Top managers at Connecticut’s fastest-growing, high-tech companies say in a report released today that they are frustrated by inattentive state officials, inadequate transportation and weak ties to colleges and universities.
A six-month study by the Connecticut Technology Council found that high-tech companies are the key to an economic recovery, but these business sparkplugs see this state’s government as indifferent to their growth, even as other states court them.
One chief executive told the researchers that Gov. Ed Rendell of Pennsylvania approached him at a trade show and offered space in the Philadelphia Navy Yard and a $30 million relocation grant.
Another reported an odd bit of homework by one suitor: After his mother moved to Florida, a representative of Gov. Charlie Crist called and asked, “Would you like to move your company down here to be near your mother?”
Nearly every top manager surveyed had a story about getting regular phone calls from economic development officials in states such as North Carolina and Texas, offering relocation deals.
The report, which was timed to coincide with the change in administrations, echoes many of the claims made by Democratic Gov.-elect Dan Malloy and his Republican opponent, Tom Foley, during their campaigns.
“The troubling news is that even though almost all the CEOs we talked to lead firms actually founded here, and they like Connecticut personally, they have serious concerns about their ability to thrive in this state,” said Matthew Nemerson, the president of the council, which represents technology companies.
The tech officials said they can tolerate the relatively high cost of doing business in Connecticut. Of greater concern is a sense that state is doing little to promote clusters of like-minded companies and nurture a critical mass necessary to attract and retain young talent.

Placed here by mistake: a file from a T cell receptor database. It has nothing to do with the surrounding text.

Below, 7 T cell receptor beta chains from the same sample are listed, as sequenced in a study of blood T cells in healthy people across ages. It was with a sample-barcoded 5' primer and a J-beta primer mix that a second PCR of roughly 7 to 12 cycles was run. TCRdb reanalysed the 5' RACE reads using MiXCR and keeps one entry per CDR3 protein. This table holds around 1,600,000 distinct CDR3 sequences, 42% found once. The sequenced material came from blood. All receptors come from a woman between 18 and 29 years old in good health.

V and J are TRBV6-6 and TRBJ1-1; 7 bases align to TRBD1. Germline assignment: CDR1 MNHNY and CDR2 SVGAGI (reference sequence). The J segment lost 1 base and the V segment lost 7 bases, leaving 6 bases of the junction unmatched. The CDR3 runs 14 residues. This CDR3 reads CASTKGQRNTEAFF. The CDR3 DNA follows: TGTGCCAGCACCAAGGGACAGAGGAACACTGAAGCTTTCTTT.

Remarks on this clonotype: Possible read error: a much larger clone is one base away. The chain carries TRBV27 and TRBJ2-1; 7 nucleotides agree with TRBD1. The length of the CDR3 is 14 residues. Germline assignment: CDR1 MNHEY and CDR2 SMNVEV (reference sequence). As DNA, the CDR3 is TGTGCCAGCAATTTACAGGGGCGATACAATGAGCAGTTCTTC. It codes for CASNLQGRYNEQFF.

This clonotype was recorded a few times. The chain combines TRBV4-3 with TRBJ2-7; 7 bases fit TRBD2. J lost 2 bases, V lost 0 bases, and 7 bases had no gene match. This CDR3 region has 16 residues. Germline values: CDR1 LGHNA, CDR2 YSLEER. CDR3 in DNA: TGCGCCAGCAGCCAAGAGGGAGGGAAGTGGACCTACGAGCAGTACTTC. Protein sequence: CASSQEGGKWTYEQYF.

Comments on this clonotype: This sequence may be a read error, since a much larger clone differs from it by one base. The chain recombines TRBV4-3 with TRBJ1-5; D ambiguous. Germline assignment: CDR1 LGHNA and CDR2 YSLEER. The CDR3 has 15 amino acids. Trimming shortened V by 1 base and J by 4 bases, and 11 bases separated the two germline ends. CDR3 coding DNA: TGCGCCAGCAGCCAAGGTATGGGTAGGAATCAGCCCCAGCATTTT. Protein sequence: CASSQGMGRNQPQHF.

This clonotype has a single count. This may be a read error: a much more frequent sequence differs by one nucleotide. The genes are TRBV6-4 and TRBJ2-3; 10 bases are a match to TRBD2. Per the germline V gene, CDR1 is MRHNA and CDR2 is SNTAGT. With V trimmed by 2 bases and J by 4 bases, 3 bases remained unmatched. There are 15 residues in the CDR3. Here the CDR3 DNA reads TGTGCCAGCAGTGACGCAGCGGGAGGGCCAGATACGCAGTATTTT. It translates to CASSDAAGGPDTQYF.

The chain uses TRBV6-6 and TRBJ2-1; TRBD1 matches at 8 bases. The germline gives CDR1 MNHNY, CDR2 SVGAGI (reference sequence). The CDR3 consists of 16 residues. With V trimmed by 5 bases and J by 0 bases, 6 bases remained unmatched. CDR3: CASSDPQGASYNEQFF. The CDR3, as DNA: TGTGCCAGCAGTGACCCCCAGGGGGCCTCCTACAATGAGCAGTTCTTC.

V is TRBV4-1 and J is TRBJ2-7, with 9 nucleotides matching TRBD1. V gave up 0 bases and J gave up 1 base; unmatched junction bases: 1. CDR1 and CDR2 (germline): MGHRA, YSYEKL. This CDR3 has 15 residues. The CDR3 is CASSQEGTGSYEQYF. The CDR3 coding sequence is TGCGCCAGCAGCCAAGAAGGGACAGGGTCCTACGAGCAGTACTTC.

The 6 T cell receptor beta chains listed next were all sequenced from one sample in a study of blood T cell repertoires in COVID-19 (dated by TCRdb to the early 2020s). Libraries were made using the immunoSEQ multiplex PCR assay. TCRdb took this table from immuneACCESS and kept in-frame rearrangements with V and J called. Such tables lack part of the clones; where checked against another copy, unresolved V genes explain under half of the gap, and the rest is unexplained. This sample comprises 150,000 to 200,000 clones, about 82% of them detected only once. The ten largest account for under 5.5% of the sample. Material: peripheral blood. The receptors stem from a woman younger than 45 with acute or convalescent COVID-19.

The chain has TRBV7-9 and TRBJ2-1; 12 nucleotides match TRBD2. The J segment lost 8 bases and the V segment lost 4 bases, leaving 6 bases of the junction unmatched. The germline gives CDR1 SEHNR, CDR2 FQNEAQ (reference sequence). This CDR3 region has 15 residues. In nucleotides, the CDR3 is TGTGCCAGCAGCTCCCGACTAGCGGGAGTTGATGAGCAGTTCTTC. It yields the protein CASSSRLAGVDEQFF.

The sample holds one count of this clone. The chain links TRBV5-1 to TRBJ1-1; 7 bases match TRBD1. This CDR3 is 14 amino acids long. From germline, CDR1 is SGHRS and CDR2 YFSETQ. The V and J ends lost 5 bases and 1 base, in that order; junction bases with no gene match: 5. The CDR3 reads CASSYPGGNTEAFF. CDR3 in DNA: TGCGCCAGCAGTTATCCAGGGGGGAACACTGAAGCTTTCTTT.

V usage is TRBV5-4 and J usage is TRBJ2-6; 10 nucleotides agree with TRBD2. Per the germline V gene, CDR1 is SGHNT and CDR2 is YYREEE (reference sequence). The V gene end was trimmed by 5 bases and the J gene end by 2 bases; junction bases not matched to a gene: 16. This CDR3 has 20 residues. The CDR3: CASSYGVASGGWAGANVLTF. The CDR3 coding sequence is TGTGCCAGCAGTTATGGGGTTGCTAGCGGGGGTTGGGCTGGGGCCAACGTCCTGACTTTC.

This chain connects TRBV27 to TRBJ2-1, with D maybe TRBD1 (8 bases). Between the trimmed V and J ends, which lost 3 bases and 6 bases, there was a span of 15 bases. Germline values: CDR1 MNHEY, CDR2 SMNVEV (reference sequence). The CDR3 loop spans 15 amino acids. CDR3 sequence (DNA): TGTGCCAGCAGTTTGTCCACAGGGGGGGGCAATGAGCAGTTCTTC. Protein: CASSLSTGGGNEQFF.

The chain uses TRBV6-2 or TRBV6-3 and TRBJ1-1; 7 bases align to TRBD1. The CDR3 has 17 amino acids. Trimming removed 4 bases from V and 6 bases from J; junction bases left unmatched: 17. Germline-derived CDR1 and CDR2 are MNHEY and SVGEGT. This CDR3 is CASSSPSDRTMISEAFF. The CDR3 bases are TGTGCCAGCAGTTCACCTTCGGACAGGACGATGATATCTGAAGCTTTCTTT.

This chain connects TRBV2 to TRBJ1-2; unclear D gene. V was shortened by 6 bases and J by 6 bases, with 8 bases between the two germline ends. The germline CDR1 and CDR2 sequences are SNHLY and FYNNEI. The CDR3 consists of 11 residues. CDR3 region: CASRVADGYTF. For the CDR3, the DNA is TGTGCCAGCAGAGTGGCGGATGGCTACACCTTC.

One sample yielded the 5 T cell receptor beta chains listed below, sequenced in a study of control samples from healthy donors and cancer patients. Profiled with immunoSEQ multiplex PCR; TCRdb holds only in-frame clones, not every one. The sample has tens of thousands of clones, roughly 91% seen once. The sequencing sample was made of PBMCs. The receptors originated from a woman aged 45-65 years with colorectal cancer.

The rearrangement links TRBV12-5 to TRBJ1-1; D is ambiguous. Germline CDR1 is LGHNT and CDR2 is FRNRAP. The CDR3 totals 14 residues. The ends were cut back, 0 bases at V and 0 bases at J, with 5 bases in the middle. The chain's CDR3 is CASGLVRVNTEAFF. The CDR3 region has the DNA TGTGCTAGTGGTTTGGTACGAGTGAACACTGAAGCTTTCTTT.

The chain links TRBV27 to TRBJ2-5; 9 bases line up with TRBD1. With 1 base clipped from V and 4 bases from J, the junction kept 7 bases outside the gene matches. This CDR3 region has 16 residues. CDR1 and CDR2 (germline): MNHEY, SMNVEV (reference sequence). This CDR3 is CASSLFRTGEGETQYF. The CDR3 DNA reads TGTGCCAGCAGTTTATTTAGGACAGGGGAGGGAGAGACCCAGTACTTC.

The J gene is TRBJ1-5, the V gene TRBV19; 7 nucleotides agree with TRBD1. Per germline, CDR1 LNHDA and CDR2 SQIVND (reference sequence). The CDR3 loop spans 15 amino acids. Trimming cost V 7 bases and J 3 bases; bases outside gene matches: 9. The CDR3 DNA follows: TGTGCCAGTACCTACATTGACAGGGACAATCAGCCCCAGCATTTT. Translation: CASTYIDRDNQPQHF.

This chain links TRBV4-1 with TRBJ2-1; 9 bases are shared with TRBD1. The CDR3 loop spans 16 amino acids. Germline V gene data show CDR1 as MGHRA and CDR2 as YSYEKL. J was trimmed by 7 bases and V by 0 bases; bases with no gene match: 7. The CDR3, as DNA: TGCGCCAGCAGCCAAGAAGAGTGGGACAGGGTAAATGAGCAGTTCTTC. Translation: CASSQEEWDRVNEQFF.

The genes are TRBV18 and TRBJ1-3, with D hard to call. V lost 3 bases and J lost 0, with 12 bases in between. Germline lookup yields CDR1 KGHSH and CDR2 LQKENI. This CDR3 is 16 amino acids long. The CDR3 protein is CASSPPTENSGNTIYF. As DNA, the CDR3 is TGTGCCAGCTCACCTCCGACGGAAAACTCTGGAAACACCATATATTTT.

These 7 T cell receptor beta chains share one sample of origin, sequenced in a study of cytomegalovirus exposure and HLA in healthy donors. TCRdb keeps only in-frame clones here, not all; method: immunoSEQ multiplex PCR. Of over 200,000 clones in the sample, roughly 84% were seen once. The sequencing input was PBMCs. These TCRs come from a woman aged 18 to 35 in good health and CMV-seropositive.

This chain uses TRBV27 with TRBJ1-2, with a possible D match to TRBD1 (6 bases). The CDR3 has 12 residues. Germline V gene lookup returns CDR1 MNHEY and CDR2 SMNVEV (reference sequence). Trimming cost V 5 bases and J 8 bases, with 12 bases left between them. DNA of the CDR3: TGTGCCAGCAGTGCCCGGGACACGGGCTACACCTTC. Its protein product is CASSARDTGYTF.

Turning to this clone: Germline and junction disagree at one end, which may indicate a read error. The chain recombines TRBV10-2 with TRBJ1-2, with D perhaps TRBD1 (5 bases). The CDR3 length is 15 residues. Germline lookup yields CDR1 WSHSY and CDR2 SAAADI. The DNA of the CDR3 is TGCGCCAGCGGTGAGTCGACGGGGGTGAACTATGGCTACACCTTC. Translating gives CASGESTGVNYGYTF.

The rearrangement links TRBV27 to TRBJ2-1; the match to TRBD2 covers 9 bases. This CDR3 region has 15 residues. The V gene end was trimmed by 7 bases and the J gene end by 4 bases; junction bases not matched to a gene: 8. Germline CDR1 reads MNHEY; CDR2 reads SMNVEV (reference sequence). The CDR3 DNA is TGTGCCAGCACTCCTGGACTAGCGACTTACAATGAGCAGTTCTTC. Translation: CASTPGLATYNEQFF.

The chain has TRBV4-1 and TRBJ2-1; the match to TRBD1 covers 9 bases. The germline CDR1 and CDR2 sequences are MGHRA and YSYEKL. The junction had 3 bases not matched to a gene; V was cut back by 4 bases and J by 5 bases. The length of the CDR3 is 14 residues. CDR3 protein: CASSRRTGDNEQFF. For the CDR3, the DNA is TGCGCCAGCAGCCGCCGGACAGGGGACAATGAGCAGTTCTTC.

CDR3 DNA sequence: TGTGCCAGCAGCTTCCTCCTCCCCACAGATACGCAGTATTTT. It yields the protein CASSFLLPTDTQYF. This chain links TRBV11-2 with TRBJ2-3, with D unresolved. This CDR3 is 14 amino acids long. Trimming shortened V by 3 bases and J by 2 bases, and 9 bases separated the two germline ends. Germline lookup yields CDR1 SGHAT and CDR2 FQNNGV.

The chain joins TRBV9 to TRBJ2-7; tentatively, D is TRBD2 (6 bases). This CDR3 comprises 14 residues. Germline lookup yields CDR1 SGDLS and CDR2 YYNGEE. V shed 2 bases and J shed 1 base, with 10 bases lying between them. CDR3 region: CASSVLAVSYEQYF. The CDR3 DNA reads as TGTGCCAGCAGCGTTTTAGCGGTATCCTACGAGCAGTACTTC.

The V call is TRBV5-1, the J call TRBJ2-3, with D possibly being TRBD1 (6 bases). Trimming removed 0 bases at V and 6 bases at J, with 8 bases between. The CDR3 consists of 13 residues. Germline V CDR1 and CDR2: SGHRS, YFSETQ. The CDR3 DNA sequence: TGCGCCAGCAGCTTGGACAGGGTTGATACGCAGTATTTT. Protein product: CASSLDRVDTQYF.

“Successful CEOs see business environments as ecosystems, not political jurisdictions,” said Casey R. Pickett, a Yale researcher who led the study. “For them, networks are like blood vessels, carrying the ideas, talent, money and support they need to grow.”
The study and research was overseen by a task force led by senior technology executives from United Technologies, Covidien and Gerber Technology, with support from graduate students at Yale and the University of Connecticut.
“The good news is that this group of business leaders believes that if the new governor implements the kind of solutions they are recommending, we can become more competitive quickly,” said Christopher Kalish, director of the GE Edgelab in Stamford and chairman of the technology council.
But some of the shortcomings identified do not seem subject to quick fixes.
Executives said they need better transportation, including more direct flights from Bradley International Airport and rail and bus service to better tie the state to Boston and New York. They also called for more vibrant urban centers to attract young talent, and more in-state sources of venture capital.
One fix, of course, is up to the next governor. The council urges him to play an aggressive role in supporting the companies with the greatest potential to grow jobs.
The governor should give an annual state of technology address to the “innovation community.”
He should create an economic development “war room,” which would conduct monthly strategy meetings and direct aid to companies with the highest growth potential.
The study also found poor ties between industry and the state’s large research universities.
Over the past 20 years, Connecticut has outperformed only Michigan, the home of a shrinking auto industry, in job growth. As Malloy noted in a speech Tuesday to a Hartford business group, its business environment ranked 35th among all states in a survey by CNBC.